Alcohol attributable burden of incidence of cancer in eight European countries based on results from prospective cohort study

To compute the burden of cancer attributable to current and former alcohol consumption in eight European countries based on direct relative risk estimates from a cohort study.

Design Combination of prospective cohort study with representative population based data on alcohol exposure.

Setting Eight countries (France, Italy, Spain, United Kingdom, the Netherlands, Greece, Germany, Denmark) participating in the European Prospective Investigation into Cancer and Nutrition (EPIC) study.

Participants 109 118 men and 254 870 women, mainly aged 37-70.

Main outcome measures Hazard rate ratios expressing the relative risk of cancer incidence for former and current alcohol consumption among EPIC participants. Hazard rate ratios combined with representative information on alcohol consumption to calculate alcohol attributable fractions of causally related cancers by country and sex. Partial alcohol attributable fractions for consumption higher than the recommended upper limit (two drinks a day for men with about 24 g alcohol, one for women with about 12 g alcohol) and the estimated total annual number of cases of alcohol attributable cancer.

Results If we assume causality, among men and women, 10% (95% confidence interval 7 to 13%) and 3% (1 to 5%) of the incidence of total cancer was attributable to former and current alcohol consumption in the selected European countries. For selected cancers the figures were 44% (31 to 56%) and 25% (5 to 46%) for upper aerodigestive tract, 33% (11 to 54%) and 18% (−3 to 38%) for liver, 17% (10 to 25%) and 4% (−1 to 10%) for colorectal cancer for men and women, respectively, and 5.0% (2 to 8%) for female breast cancer. A substantial part of the alcohol attributable fraction in 2008 was associated with alcohol consumption higher than the recommended upper limit: 33 037 of 178 578 alcohol related cancer cases in men and 17 470 of 397 043 alcohol related cases in women.

Conclusions In western Europe, an important proportion of cases of cancer can be attributable to alcohol consumption, especially consumption higher than the recommended upper limits. These data support current political efforts to reduce or to abstain from alcohol consumption to reduce the incidence of cancer.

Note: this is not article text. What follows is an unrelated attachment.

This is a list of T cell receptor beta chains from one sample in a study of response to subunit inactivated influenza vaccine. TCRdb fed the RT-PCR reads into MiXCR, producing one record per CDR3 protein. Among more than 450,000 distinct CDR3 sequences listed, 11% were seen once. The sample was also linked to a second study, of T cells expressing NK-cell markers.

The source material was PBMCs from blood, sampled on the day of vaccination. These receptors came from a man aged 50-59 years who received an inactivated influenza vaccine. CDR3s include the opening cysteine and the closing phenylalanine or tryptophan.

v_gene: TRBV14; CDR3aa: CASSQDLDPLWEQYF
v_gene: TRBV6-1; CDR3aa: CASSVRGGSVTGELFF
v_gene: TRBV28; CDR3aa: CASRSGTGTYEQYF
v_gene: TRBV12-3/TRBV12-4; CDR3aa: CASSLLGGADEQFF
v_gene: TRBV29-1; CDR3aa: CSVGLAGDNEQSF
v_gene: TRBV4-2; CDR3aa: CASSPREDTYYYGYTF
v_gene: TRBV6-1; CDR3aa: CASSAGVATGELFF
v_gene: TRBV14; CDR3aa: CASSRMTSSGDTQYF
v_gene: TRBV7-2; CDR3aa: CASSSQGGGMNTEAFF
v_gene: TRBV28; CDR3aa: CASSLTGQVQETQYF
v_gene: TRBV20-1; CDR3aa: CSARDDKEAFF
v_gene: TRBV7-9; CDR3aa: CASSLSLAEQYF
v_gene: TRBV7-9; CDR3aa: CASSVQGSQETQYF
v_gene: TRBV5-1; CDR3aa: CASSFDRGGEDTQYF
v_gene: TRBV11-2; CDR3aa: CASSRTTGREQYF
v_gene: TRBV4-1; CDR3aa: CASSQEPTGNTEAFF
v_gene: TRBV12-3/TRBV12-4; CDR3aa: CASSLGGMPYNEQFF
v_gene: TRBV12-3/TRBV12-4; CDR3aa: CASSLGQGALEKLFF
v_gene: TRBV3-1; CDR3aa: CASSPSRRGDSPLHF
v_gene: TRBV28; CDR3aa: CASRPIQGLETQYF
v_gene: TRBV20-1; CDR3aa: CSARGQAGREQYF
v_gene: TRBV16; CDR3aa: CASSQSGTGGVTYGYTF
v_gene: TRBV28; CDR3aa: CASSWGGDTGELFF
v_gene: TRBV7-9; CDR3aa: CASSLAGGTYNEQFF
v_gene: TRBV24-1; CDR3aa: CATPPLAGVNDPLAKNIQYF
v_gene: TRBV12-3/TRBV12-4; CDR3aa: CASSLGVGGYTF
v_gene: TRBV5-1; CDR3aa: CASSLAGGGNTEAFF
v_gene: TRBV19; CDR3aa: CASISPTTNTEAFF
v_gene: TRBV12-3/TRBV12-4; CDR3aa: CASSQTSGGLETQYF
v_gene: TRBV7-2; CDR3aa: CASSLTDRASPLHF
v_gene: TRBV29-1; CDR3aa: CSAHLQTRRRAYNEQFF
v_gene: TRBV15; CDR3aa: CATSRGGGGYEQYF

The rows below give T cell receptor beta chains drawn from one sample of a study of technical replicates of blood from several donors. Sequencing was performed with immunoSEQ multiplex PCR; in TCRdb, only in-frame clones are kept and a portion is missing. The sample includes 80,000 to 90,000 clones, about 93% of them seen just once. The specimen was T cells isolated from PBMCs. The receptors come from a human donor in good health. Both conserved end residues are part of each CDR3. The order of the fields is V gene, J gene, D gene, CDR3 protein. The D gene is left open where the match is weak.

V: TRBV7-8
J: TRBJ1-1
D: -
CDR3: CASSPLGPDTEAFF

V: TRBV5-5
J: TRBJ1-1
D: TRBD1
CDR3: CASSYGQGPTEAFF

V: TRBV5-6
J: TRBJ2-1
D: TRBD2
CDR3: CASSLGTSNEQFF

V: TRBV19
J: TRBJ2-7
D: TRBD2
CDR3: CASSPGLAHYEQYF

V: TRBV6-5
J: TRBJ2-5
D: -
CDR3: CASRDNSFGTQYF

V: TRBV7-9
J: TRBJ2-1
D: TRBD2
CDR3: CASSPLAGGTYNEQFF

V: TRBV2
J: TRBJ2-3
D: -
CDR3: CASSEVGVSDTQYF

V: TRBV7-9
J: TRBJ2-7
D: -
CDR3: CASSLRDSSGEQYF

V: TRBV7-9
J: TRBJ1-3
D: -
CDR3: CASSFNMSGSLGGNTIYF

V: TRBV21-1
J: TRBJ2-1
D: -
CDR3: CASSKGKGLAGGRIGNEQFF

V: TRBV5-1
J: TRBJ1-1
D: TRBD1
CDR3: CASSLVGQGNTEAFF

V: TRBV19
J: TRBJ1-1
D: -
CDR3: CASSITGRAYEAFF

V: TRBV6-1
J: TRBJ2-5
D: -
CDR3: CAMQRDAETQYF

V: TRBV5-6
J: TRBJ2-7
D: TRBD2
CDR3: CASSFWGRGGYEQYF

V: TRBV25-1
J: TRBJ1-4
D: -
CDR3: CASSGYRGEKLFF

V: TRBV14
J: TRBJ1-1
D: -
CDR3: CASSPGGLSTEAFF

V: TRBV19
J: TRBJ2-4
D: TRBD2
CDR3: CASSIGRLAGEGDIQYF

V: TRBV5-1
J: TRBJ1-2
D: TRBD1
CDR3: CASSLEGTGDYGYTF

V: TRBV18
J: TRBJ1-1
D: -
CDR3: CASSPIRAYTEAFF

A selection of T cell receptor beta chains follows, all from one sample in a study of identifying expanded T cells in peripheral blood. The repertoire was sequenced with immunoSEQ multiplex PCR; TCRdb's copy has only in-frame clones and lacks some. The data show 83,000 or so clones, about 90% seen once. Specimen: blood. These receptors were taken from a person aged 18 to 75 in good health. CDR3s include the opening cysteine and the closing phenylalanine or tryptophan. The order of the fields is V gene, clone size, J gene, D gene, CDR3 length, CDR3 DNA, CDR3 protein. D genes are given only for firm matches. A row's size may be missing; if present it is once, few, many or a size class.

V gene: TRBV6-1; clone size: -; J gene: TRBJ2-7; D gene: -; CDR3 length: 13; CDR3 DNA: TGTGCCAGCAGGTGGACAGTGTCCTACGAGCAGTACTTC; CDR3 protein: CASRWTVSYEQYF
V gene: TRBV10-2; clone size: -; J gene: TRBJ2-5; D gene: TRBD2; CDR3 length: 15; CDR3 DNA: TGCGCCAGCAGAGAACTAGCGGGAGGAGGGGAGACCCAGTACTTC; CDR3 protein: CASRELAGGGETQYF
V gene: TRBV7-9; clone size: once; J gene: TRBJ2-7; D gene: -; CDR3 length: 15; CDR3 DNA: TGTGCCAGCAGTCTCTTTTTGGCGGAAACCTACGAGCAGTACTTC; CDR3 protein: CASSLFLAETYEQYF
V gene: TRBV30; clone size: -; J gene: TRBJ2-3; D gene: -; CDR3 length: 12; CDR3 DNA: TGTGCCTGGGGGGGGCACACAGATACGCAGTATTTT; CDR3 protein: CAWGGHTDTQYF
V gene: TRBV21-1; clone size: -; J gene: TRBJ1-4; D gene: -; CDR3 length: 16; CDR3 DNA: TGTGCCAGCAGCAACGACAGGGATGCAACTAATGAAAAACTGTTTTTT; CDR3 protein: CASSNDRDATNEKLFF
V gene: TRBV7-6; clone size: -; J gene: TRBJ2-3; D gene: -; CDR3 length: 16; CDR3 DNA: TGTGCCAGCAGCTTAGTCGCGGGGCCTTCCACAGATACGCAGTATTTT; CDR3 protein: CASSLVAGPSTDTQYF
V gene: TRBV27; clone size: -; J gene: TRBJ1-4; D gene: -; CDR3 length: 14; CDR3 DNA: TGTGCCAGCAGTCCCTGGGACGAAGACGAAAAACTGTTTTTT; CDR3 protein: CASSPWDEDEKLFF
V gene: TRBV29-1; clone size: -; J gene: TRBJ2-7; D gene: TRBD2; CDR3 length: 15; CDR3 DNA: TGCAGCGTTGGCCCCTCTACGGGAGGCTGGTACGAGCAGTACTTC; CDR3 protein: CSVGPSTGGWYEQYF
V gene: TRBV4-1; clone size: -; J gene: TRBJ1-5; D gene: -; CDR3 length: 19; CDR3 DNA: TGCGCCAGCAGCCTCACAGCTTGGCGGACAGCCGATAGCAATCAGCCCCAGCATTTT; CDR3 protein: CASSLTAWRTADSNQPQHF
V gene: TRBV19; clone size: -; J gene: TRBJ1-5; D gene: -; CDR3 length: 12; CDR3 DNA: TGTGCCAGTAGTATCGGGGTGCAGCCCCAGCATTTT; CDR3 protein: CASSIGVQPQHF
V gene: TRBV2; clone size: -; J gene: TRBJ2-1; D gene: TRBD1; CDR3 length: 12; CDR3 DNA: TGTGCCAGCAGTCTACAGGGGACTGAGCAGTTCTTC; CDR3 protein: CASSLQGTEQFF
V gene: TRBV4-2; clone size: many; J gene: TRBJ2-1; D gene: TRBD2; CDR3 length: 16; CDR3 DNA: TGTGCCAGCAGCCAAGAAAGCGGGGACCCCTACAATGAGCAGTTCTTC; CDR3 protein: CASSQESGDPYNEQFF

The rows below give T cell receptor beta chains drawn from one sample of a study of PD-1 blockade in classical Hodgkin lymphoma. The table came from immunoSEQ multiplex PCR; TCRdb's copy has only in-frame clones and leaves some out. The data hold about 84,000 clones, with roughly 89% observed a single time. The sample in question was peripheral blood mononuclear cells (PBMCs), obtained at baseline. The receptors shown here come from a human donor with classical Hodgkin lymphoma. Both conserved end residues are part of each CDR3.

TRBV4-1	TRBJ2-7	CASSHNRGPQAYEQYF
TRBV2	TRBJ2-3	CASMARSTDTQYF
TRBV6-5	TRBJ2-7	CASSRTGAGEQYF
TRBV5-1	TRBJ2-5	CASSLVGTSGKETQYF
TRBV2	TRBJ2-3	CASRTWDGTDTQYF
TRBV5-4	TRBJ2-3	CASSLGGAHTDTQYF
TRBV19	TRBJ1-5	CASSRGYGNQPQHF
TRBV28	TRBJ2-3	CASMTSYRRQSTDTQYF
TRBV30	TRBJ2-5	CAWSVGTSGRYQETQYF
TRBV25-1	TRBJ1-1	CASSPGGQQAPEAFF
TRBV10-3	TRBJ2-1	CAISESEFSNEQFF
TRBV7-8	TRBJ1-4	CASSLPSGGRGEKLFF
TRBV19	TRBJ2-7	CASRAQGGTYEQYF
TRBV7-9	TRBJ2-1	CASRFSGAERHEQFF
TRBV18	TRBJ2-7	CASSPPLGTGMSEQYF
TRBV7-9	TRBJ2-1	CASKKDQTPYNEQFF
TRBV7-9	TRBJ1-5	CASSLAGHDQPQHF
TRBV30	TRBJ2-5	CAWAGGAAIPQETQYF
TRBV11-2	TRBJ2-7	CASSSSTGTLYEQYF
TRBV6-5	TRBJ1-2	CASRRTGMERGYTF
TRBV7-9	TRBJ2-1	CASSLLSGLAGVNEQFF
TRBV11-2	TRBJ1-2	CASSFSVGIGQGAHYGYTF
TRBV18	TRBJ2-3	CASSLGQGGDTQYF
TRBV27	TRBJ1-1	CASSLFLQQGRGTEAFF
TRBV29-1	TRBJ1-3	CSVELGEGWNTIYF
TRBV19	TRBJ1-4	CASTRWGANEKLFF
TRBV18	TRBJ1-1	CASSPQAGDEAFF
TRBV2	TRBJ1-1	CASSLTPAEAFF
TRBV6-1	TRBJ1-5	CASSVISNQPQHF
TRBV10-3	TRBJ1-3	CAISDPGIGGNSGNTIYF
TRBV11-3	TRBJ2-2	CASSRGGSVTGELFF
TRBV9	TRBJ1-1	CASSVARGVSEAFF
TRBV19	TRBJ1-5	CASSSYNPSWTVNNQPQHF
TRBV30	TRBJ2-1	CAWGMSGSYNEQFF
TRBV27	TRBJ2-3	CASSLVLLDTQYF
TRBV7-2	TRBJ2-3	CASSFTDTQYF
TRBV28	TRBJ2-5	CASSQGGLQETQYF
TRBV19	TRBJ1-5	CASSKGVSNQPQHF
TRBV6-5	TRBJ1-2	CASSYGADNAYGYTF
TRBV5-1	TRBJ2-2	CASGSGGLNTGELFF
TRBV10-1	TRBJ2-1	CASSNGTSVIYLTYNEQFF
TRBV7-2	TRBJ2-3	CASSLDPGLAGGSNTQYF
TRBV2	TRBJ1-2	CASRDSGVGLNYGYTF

source: BMJ

Vision Loss In Macular Degeneration Slowed Using Unique Encapsulated Cell Therapy

A phase 2 clinical trial for the treatment of a severe form of age-related macular degeneration, called geographic atrophy (GA), has become the first study to show the benefit of a therapy to slow the progression of vision loss for this disease. The results highlight the benefit of the use of a neurotrophic factor to treat GA and provide hope to nearly one million Americans suffering from GA.

The multi-center research team, including Kang Zhang, M.D., Ph.D., of the University of California, San Diego, Shiley Eye Center, the lead author of the paper and one of the leading investigators in the study, found that long-term delivery of ciliary neurotrophic factor (CNTF) served to re-nourish the retina and stop or slow the loss of visual acuity caused by the disorder. The results were recently published online in the Proceedings of National Academy of Sciences (PNAS).

According to Zhang—professor of ophthalmology and human genetics at the UCSD School of Medicine and director of UCSD’s Institute of Genomic Medicine—there is currently no effective treatment for dry AMD or GA, though there is a very big need. “This could open the door to long-term treatment of dry AMD, using a simple surgical procedure.”

Age-related macular degeneration, or AMD, is a leading cause of vision loss in Americans age 60 and older. It is a disease that causes cells in the macula—the part of the eye that allows us to see in fine detail—to die. There are two forms of the disorder, wet and dry AMD. GA is considered the end stage of dry AMD, where central vision is lost.

According to the National Eye Institute, wet AMD occurs when abnormal blood vessels behind the retina start to grow under the macula. These new blood vessels tend to be very fragile and often leak blood and fluid. The blood and fluid raise the macula from its normal place at the back of the eye, resulting in rapid loss of central version. There is currently a very effective therapy for wet AMD. Dry AMD occurs when the light-sensitive cells in the macula slowly break down, gradually blurring central vision in the affected eye.